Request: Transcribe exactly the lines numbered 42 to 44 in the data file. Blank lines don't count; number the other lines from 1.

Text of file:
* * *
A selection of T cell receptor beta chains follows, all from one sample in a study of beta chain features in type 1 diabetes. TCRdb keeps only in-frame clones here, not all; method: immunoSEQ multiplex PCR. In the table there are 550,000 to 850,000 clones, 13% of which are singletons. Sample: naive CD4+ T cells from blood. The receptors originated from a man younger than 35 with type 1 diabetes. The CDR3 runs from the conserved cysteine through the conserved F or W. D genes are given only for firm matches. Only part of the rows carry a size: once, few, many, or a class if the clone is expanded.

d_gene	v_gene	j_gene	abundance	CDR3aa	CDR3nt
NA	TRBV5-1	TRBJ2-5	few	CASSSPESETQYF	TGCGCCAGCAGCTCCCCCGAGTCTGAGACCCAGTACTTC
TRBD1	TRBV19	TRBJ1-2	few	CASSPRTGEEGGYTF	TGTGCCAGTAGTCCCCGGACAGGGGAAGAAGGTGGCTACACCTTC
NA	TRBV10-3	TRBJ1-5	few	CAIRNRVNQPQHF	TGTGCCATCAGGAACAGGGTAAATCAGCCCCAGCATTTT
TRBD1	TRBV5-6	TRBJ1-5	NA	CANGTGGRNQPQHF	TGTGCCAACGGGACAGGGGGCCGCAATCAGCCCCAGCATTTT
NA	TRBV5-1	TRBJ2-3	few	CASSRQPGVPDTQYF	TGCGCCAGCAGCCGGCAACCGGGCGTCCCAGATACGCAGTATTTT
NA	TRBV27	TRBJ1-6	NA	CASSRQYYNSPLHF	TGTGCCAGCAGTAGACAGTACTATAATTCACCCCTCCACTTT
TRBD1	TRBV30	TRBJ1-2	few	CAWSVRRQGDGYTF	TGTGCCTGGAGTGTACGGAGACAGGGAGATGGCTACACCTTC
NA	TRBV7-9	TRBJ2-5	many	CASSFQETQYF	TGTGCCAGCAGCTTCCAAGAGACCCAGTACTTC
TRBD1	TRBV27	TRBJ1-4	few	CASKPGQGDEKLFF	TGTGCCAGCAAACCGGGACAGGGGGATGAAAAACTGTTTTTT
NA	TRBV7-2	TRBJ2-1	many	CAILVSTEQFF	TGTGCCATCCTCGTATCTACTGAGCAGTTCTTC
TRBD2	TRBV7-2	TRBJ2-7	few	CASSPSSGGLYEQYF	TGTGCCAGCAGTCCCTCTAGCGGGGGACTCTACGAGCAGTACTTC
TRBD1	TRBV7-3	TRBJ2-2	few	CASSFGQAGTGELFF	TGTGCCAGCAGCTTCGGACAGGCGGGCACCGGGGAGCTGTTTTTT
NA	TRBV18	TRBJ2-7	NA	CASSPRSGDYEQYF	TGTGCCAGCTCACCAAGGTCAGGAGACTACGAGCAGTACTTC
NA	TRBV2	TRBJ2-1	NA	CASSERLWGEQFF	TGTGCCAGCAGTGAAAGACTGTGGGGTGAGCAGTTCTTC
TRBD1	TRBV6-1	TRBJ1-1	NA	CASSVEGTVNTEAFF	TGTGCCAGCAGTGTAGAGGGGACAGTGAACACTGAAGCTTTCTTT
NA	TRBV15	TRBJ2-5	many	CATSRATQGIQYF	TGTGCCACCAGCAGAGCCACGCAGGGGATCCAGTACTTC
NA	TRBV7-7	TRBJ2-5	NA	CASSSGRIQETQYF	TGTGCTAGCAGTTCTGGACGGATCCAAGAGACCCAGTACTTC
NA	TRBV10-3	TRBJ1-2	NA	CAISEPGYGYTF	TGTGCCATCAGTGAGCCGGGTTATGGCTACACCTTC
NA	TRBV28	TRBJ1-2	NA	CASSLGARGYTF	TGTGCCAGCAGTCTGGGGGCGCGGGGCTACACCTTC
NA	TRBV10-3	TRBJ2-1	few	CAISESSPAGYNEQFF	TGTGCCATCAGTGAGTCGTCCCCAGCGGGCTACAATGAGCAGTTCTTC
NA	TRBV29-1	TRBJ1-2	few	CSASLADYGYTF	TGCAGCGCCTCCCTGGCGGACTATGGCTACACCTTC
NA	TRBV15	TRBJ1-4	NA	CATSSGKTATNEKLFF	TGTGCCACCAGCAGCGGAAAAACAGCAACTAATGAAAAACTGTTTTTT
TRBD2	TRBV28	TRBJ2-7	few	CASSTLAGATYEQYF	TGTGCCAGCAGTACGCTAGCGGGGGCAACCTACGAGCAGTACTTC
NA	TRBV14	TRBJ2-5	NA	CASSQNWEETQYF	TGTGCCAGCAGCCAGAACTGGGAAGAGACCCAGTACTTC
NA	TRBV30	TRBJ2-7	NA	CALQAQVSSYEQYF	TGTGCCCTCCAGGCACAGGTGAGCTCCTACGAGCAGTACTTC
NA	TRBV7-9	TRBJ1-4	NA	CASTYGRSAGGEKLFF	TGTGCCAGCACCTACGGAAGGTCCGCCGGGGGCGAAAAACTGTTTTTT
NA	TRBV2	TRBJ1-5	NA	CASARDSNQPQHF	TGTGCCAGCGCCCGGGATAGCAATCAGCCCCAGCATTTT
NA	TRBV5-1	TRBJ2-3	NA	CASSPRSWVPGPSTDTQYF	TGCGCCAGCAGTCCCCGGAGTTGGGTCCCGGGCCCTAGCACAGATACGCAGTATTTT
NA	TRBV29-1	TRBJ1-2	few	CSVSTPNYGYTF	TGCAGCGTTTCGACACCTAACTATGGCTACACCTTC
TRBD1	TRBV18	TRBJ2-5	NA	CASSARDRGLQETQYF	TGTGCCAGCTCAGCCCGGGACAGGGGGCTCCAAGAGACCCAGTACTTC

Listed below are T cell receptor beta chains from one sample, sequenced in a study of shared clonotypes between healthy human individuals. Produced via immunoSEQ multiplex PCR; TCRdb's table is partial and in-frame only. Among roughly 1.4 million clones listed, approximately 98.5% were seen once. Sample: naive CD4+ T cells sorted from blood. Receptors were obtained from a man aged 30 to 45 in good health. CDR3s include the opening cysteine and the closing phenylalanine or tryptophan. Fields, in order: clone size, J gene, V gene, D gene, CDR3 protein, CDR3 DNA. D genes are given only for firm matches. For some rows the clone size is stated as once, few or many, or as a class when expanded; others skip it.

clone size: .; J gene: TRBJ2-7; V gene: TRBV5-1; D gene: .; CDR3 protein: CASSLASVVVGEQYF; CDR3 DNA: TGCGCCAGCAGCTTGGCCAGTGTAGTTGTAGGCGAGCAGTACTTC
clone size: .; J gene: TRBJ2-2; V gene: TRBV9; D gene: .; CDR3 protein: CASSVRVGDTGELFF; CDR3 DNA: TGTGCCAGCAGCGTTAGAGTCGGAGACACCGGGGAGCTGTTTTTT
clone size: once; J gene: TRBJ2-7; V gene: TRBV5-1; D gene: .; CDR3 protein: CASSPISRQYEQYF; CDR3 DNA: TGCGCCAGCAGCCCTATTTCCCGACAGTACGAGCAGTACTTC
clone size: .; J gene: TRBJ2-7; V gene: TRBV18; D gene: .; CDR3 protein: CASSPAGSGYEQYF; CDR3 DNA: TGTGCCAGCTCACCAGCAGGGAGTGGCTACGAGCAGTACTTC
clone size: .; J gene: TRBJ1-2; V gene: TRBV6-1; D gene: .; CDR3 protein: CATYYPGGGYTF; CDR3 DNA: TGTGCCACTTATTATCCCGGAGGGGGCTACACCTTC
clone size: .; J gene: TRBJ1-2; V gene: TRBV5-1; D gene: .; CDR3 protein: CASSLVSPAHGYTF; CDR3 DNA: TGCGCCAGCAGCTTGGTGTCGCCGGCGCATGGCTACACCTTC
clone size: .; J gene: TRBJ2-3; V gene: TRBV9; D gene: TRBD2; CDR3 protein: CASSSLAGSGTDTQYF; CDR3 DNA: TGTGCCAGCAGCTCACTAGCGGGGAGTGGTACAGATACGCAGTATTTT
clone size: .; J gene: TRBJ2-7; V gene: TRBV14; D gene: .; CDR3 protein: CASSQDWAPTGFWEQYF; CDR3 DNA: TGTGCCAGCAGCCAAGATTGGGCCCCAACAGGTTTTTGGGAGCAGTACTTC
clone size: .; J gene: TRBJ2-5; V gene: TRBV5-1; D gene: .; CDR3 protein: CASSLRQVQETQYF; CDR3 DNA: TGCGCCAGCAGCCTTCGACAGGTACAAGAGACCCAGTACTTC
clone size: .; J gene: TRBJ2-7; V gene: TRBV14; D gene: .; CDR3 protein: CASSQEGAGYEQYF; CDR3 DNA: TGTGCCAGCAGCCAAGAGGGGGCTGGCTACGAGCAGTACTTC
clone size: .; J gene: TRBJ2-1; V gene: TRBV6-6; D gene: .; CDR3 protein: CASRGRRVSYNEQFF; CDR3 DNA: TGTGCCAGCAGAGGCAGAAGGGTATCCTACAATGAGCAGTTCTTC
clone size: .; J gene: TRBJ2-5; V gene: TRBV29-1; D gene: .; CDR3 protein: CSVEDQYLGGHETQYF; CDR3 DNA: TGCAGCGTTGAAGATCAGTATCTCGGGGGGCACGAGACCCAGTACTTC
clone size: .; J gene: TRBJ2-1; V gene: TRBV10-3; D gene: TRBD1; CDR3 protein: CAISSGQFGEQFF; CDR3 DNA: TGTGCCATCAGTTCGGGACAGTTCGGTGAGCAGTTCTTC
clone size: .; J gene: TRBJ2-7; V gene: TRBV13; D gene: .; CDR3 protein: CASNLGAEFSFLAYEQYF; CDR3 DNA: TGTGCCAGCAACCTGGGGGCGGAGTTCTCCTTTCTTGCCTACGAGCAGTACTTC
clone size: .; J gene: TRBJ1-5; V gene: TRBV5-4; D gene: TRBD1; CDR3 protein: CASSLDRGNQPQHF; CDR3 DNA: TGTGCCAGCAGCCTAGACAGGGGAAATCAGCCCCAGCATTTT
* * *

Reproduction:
clone size: .; J gene: TRBJ2-5; V gene: TRBV5-1; D gene: .; CDR3 protein: CASSLRQVQETQYF; CDR3 DNA: TGCGCCAGCAGCCTTCGACAGGTACAAGAGACCCAGTACTTC
clone size: .; J gene: TRBJ2-7; V gene: TRBV14; D gene: .; CDR3 protein: CASSQEGAGYEQYF; CDR3 DNA: TGTGCCAGCAGCCAAGAGGGGGCTGGCTACGAGCAGTACTTC
clone size: .; J gene: TRBJ2-1; V gene: TRBV6-6; D gene: .; CDR3 protein: CASRGRRVSYNEQFF; CDR3 DNA: TGTGCCAGCAGAGGCAGAAGGGTATCCTACAATGAGCAGTTCTTC